This month the zoomed photographs are dominated by flowers and insects…no birds (which is a little unusual for me but just reflects what I’ve been doing and the large number of rainy days that I haven’t gotten out at all). I’ve chosen 14 photos from over 1,000 that I’ve taken this month. I like to have a lot to choose from. I would guess that over 50% use at least some amount of ‘zoom’ on the camera. Enjoy the slideshow for July 2018!

3 Free eBooks – March 2018

So many books…so little time. I’m still working my way through the Japanese Illustrated Books from the Edo and Meiji Period. My favorite this month was a series with three volumes:

Kacho shasin zui. Published by Nishimura Soshichi, 1805. Available from Smithsonian Libraries here. I like the images of the birds and flowers as art and snapshots of nature through the lens of Japanese culture of the time. The scans appear a little smudged but that adds to their charm – there were books that were enjoyed again and again!

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The other books I’m highlighting this month were both written about the same time – the 1920s – and about scenic highways along rivers. The first one is from the west coast…the second is from the east coast. Both highways still exist…although is renovated/modified form. These books were probably produced as souvenirs with annotated pictures.

Oregon’s famous Columbia River Highway. Published by Lipschuetz and Katz, Portland Oregon. 1920. Available from Internet Archive here. Scenic routes have been popular since the beginning of the age of automobiles! Even with the lower speeds of those early cars, there were still turnouts – places to stop to see the river or walk a little way to see waterfalls.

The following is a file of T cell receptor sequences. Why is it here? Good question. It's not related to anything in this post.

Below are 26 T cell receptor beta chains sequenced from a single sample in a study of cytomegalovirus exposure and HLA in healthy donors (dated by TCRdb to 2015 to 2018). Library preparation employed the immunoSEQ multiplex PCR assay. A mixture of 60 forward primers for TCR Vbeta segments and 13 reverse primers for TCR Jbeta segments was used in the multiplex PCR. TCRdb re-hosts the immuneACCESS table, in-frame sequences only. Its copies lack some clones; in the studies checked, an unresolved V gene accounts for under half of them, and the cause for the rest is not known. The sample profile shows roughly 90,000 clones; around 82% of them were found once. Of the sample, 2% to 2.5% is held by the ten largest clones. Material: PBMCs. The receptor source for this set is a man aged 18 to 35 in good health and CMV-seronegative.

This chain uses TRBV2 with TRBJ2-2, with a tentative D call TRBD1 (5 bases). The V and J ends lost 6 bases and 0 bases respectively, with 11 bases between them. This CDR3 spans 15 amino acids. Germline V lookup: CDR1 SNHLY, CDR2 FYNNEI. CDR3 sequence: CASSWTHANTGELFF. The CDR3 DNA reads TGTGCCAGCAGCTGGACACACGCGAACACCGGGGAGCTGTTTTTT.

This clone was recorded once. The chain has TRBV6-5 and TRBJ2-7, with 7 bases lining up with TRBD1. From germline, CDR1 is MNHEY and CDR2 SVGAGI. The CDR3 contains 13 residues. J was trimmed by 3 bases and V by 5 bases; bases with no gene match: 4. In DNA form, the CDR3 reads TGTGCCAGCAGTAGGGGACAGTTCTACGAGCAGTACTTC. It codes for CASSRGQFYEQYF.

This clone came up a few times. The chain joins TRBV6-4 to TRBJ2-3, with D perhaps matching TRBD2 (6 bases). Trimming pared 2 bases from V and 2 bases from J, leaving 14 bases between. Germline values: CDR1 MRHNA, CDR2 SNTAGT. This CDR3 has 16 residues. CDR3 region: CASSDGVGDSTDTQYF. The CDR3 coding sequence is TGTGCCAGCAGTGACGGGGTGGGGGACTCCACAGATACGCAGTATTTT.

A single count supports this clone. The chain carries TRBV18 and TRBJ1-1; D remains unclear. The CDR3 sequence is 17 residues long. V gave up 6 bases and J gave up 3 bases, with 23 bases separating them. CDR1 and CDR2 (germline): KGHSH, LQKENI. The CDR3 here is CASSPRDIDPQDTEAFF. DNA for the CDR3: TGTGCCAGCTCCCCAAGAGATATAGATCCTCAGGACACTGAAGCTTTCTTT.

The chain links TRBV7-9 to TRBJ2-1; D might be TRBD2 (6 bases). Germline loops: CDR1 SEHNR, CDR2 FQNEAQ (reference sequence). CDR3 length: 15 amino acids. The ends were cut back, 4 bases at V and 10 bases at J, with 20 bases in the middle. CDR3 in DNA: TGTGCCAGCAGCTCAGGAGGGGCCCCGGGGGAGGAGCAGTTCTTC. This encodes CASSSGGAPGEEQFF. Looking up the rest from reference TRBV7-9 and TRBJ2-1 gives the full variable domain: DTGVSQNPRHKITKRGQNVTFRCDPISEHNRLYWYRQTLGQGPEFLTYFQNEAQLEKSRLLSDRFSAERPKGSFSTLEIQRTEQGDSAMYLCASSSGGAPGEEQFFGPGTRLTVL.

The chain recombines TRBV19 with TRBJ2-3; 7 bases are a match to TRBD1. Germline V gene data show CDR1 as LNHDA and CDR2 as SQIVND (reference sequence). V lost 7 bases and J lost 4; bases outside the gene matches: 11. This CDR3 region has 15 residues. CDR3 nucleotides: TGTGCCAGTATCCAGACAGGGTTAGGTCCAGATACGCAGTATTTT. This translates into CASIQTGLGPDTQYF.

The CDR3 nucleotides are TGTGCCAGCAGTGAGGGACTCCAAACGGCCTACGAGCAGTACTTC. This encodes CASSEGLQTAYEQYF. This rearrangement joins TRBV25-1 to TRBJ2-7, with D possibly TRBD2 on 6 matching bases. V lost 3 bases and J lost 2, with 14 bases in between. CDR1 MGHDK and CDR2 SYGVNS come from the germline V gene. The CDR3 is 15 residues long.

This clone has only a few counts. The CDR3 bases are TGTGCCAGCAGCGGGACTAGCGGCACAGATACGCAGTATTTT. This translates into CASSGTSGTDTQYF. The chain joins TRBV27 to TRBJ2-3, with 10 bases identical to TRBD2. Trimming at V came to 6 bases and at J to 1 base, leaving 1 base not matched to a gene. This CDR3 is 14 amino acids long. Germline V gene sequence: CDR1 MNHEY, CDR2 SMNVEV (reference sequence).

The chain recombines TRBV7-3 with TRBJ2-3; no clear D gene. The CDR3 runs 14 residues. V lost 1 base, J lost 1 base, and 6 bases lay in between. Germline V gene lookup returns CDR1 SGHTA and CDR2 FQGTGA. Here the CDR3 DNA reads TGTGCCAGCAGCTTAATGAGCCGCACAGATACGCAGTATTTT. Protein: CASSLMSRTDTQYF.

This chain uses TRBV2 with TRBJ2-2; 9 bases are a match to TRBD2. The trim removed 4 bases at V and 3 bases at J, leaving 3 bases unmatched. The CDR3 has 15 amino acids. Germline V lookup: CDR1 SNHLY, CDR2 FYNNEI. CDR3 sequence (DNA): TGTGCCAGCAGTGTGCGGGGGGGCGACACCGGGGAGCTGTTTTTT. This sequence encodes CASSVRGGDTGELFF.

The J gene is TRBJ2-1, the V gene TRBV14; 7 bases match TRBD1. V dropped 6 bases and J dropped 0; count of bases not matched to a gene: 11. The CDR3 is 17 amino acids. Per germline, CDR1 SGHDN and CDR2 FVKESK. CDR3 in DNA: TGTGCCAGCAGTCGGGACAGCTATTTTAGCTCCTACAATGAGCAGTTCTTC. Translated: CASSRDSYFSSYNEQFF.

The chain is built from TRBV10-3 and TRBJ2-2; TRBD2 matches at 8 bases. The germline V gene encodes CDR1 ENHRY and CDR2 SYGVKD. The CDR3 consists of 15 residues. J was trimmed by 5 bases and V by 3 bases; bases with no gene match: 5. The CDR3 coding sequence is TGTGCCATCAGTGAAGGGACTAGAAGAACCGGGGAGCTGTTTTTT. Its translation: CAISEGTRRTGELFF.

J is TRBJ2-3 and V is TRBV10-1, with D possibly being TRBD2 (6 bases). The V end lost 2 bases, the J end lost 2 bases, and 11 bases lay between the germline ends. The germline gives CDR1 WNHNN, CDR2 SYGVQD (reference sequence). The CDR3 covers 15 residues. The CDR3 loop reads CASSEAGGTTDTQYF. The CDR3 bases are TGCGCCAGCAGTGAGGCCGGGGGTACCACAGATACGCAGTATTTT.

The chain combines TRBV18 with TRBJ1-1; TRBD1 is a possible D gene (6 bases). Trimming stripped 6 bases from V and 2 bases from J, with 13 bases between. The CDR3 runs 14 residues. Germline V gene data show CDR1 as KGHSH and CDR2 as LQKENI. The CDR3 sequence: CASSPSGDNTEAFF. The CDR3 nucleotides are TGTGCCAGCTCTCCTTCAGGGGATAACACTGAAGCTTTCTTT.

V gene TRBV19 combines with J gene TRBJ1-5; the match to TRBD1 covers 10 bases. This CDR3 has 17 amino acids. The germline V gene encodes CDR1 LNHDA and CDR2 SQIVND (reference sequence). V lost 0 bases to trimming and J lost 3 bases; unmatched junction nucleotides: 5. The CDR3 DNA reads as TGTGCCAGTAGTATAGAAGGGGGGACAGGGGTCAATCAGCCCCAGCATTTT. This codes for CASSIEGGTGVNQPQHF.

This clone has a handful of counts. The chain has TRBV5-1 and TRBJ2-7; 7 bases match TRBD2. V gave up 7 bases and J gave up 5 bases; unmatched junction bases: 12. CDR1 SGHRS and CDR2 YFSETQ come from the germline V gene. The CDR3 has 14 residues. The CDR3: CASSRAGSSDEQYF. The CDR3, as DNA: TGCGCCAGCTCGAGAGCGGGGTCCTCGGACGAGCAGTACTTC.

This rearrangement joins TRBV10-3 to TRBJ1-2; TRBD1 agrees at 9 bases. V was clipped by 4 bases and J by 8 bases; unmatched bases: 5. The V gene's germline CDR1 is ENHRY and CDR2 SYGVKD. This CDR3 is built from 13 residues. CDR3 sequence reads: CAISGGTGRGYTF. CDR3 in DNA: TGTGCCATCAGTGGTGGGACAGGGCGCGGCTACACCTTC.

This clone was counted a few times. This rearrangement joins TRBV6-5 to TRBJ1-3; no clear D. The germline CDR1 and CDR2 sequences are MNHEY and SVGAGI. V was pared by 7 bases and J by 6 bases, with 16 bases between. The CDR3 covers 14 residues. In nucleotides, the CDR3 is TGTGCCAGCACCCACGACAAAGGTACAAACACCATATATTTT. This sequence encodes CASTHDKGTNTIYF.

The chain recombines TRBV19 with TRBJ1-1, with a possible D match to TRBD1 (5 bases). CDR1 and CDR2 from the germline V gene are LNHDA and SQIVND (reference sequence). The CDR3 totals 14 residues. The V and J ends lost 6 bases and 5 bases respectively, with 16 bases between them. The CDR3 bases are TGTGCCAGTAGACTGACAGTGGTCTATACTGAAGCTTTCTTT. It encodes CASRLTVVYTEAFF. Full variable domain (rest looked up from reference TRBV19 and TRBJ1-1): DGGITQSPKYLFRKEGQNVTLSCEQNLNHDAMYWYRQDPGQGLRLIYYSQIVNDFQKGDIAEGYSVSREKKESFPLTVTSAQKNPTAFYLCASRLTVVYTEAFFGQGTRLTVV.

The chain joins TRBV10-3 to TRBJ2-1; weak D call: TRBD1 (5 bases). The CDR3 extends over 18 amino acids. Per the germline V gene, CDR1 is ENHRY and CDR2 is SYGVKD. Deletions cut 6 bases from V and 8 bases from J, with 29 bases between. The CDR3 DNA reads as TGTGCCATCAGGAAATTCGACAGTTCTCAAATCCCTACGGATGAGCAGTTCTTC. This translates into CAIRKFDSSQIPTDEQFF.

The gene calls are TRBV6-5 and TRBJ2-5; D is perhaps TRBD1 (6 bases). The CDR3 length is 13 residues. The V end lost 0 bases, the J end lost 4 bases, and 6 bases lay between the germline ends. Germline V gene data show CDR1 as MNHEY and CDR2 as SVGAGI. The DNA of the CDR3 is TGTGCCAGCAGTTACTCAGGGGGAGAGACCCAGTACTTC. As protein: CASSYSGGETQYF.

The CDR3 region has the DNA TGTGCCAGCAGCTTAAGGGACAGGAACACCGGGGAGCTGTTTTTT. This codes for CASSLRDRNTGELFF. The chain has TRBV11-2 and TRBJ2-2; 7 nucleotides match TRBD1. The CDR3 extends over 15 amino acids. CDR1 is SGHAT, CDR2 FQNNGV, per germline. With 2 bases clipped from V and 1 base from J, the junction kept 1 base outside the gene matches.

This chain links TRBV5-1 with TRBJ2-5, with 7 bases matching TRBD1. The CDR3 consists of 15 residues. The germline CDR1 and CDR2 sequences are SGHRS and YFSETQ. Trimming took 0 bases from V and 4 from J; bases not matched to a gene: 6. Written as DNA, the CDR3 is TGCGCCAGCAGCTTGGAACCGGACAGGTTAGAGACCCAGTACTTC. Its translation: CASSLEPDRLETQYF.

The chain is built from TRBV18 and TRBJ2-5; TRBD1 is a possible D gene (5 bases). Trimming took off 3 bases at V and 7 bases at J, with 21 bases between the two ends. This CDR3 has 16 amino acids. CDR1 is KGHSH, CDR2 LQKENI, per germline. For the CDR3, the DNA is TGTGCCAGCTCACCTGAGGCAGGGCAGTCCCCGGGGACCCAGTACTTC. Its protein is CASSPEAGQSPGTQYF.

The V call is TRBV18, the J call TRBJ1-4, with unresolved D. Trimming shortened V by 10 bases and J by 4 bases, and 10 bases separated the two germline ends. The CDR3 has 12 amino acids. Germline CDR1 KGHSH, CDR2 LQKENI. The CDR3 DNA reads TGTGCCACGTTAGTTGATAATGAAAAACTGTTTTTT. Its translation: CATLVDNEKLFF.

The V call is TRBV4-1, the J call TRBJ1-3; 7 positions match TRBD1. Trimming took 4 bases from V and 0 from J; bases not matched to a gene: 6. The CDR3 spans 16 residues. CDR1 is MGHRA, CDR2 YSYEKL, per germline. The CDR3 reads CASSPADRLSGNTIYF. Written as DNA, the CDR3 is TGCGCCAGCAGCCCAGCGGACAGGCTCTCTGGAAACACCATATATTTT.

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Storm King Highway and the Historic Hudson River. Published by J. Ruben, Newburgh, New York. Available from Internet Archive here. A lot has happened along the Hudson River in the last century and not all for the better. I found the highway on Google Maps and the first ‘street view’ was one with graffiti (not the artistic kind) all over the rock wall and rocks beyond. I didn’t look further. It’s depressing to see something that was once scenic turned into a prime example of ‘tragedy of the commons.’

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Winter Flowers

My husband bought roses for our January wedding anniversary…and the baby’s breath and greenery that lasted longer than then the roses prompted me to buy a general bouquet of flowers last week at the grocery store. I’ll probably buy another two or three before some of the spring emergence begins with the trees and bulbs in our yard.

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Adding color to the breakfast area table is something to savor in the winter when the dominate color outside is brown…and the days here are mostly cloudy. Color lightens my mood – whether it comes from flowers on the table or birds seen through the window!

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We have so much growing around the outside of our house that I’ve never grown houseplants. They would fill the gap in color I am feeling right now….but I’d also have to care for them for the rest of the year. I’m sticking with the purchased cut flowers for January through mid-March!